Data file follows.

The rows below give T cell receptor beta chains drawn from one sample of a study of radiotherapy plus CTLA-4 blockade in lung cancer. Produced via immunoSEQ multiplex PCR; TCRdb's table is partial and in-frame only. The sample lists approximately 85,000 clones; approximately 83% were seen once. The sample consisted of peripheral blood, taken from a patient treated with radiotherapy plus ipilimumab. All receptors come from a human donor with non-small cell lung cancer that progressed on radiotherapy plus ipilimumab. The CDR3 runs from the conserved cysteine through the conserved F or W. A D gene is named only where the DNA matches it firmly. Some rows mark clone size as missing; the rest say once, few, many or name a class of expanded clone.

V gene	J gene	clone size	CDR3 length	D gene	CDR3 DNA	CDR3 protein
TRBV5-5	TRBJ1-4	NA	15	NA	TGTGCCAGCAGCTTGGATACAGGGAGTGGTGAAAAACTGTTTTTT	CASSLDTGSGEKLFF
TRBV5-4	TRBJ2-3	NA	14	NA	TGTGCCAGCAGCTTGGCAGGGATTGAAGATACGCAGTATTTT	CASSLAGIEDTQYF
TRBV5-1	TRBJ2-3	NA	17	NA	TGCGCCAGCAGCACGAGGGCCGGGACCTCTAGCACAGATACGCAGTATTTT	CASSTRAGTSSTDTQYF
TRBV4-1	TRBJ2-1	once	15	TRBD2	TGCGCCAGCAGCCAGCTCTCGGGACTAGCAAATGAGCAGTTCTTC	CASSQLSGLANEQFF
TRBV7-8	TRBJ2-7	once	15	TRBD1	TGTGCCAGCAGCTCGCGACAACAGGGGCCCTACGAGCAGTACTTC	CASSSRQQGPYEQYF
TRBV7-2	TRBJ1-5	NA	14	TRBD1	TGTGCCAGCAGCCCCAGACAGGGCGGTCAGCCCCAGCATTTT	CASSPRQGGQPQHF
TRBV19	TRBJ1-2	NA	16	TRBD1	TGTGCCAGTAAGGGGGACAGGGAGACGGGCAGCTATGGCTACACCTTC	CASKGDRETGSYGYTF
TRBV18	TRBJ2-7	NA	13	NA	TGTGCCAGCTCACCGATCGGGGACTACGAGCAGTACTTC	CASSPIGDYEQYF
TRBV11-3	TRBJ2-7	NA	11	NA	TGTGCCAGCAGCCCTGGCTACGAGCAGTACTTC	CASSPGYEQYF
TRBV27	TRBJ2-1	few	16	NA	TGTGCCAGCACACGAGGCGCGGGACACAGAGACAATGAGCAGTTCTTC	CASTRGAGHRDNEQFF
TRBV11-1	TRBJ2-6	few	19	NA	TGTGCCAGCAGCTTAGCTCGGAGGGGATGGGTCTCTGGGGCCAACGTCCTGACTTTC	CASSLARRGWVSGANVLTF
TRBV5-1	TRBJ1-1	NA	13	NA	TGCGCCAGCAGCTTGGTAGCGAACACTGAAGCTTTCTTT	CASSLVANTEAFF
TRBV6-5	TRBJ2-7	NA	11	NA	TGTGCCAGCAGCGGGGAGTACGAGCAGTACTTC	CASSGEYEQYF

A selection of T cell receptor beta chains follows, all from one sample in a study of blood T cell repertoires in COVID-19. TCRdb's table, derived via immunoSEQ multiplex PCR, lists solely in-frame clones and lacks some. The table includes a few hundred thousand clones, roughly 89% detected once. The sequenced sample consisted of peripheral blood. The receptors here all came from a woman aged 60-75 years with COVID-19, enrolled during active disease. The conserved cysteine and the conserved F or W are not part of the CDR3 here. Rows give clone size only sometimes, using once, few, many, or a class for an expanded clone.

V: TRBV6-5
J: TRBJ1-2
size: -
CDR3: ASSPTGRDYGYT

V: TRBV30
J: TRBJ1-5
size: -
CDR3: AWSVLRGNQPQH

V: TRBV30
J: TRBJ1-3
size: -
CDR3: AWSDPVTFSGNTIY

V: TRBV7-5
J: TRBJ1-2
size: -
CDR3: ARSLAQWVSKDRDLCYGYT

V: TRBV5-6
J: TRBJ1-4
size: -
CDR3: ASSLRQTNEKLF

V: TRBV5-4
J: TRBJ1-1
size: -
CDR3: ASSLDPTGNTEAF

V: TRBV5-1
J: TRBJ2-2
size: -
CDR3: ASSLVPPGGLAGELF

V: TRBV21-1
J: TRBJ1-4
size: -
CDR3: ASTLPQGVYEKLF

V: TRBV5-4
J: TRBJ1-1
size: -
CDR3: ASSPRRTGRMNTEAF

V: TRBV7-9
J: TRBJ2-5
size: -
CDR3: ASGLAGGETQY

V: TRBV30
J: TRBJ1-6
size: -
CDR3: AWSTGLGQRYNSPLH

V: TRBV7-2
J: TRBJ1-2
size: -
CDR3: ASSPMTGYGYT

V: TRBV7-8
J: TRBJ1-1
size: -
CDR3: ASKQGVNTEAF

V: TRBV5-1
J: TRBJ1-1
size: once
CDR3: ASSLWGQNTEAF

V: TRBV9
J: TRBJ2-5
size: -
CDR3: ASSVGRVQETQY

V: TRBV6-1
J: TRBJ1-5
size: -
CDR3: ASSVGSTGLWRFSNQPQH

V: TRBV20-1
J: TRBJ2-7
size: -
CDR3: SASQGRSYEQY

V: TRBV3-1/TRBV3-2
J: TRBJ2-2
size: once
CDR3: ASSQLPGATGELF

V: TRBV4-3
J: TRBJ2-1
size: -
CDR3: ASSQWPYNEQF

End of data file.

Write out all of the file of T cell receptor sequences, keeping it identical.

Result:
The rows below give T cell receptor beta chains drawn from one sample of a study of radiotherapy plus CTLA-4 blockade in lung cancer. Produced via immunoSEQ multiplex PCR; TCRdb's table is partial and in-frame only. The sample lists approximately 85,000 clones; approximately 83% were seen once. The sample consisted of peripheral blood, taken from a patient treated with radiotherapy plus ipilimumab. All receptors come from a human donor with non-small cell lung cancer that progressed on radiotherapy plus ipilimumab. The CDR3 runs from the conserved cysteine through the conserved F or W. A D gene is named only where the DNA matches it firmly. Some rows mark clone size as missing; the rest say once, few, many or name a class of expanded clone.

V gene	J gene	clone size	CDR3 length	D gene	CDR3 DNA	CDR3 protein
TRBV5-5	TRBJ1-4	NA	15	NA	TGTGCCAGCAGCTTGGATACAGGGAGTGGTGAAAAACTGTTTTTT	CASSLDTGSGEKLFF
TRBV5-4	TRBJ2-3	NA	14	NA	TGTGCCAGCAGCTTGGCAGGGATTGAAGATACGCAGTATTTT	CASSLAGIEDTQYF
TRBV5-1	TRBJ2-3	NA	17	NA	TGCGCCAGCAGCACGAGGGCCGGGACCTCTAGCACAGATACGCAGTATTTT	CASSTRAGTSSTDTQYF
TRBV4-1	TRBJ2-1	once	15	TRBD2	TGCGCCAGCAGCCAGCTCTCGGGACTAGCAAATGAGCAGTTCTTC	CASSQLSGLANEQFF
TRBV7-8	TRBJ2-7	once	15	TRBD1	TGTGCCAGCAGCTCGCGACAACAGGGGCCCTACGAGCAGTACTTC	CASSSRQQGPYEQYF
TRBV7-2	TRBJ1-5	NA	14	TRBD1	TGTGCCAGCAGCCCCAGACAGGGCGGTCAGCCCCAGCATTTT	CASSPRQGGQPQHF
TRBV19	TRBJ1-2	NA	16	TRBD1	TGTGCCAGTAAGGGGGACAGGGAGACGGGCAGCTATGGCTACACCTTC	CASKGDRETGSYGYTF
TRBV18	TRBJ2-7	NA	13	NA	TGTGCCAGCTCACCGATCGGGGACTACGAGCAGTACTTC	CASSPIGDYEQYF
TRBV11-3	TRBJ2-7	NA	11	NA	TGTGCCAGCAGCCCTGGCTACGAGCAGTACTTC	CASSPGYEQYF
TRBV27	TRBJ2-1	few	16	NA	TGTGCCAGCACACGAGGCGCGGGACACAGAGACAATGAGCAGTTCTTC	CASTRGAGHRDNEQFF
TRBV11-1	TRBJ2-6	few	19	NA	TGTGCCAGCAGCTTAGCTCGGAGGGGATGGGTCTCTGGGGCCAACGTCCTGACTTTC	CASSLARRGWVSGANVLTF
TRBV5-1	TRBJ1-1	NA	13	NA	TGCGCCAGCAGCTTGGTAGCGAACACTGAAGCTTTCTTT	CASSLVANTEAFF
TRBV6-5	TRBJ2-7	NA	11	NA	TGTGCCAGCAGCGGGGAGTACGAGCAGTACTTC	CASSGEYEQYF

A selection of T cell receptor beta chains follows, all from one sample in a study of blood T cell repertoires in COVID-19. TCRdb's table, derived via immunoSEQ multiplex PCR, lists solely in-frame clones and lacks some. The table includes a few hundred thousand clones, roughly 89% detected once. The sequenced sample consisted of peripheral blood. The receptors here all came from a woman aged 60-75 years with COVID-19, enrolled during active disease. The conserved cysteine and the conserved F or W are not part of the CDR3 here. Rows give clone size only sometimes, using once, few, many, or a class for an expanded clone.

V: TRBV6-5
J: TRBJ1-2
size: -
CDR3: ASSPTGRDYGYT

V: TRBV30
J: TRBJ1-5
size: -
CDR3: AWSVLRGNQPQH

V: TRBV30
J: TRBJ1-3
size: -
CDR3: AWSDPVTFSGNTIY

V: TRBV7-5
J: TRBJ1-2
size: -
CDR3: ARSLAQWVSKDRDLCYGYT

V: TRBV5-6
J: TRBJ1-4
size: -
CDR3: ASSLRQTNEKLF

V: TRBV5-4
J: TRBJ1-1
size: -
CDR3: ASSLDPTGNTEAF

V: TRBV5-1
J: TRBJ2-2
size: -
CDR3: ASSLVPPGGLAGELF

V: TRBV21-1
J: TRBJ1-4
size: -
CDR3: ASTLPQGVYEKLF

V: TRBV5-4
J: TRBJ1-1
size: -
CDR3: ASSPRRTGRMNTEAF

V: TRBV7-9
J: TRBJ2-5
size: -
CDR3: ASGLAGGETQY

V: TRBV30
J: TRBJ1-6
size: -
CDR3: AWSTGLGQRYNSPLH

V: TRBV7-2
J: TRBJ1-2
size: -
CDR3: ASSPMTGYGYT

V: TRBV7-8
J: TRBJ1-1
size: -
CDR3: ASKQGVNTEAF

V: TRBV5-1
J: TRBJ1-1
size: once
CDR3: ASSLWGQNTEAF

V: TRBV9
J: TRBJ2-5
size: -
CDR3: ASSVGRVQETQY

V: TRBV6-1
J: TRBJ1-5
size: -
CDR3: ASSVGSTGLWRFSNQPQH

V: TRBV20-1
J: TRBJ2-7
size: -
CDR3: SASQGRSYEQY

V: TRBV3-1/TRBV3-2
J: TRBJ2-2
size: once
CDR3: ASSQLPGATGELF

V: TRBV4-3
J: TRBJ2-1
size: -
CDR3: ASSQWPYNEQF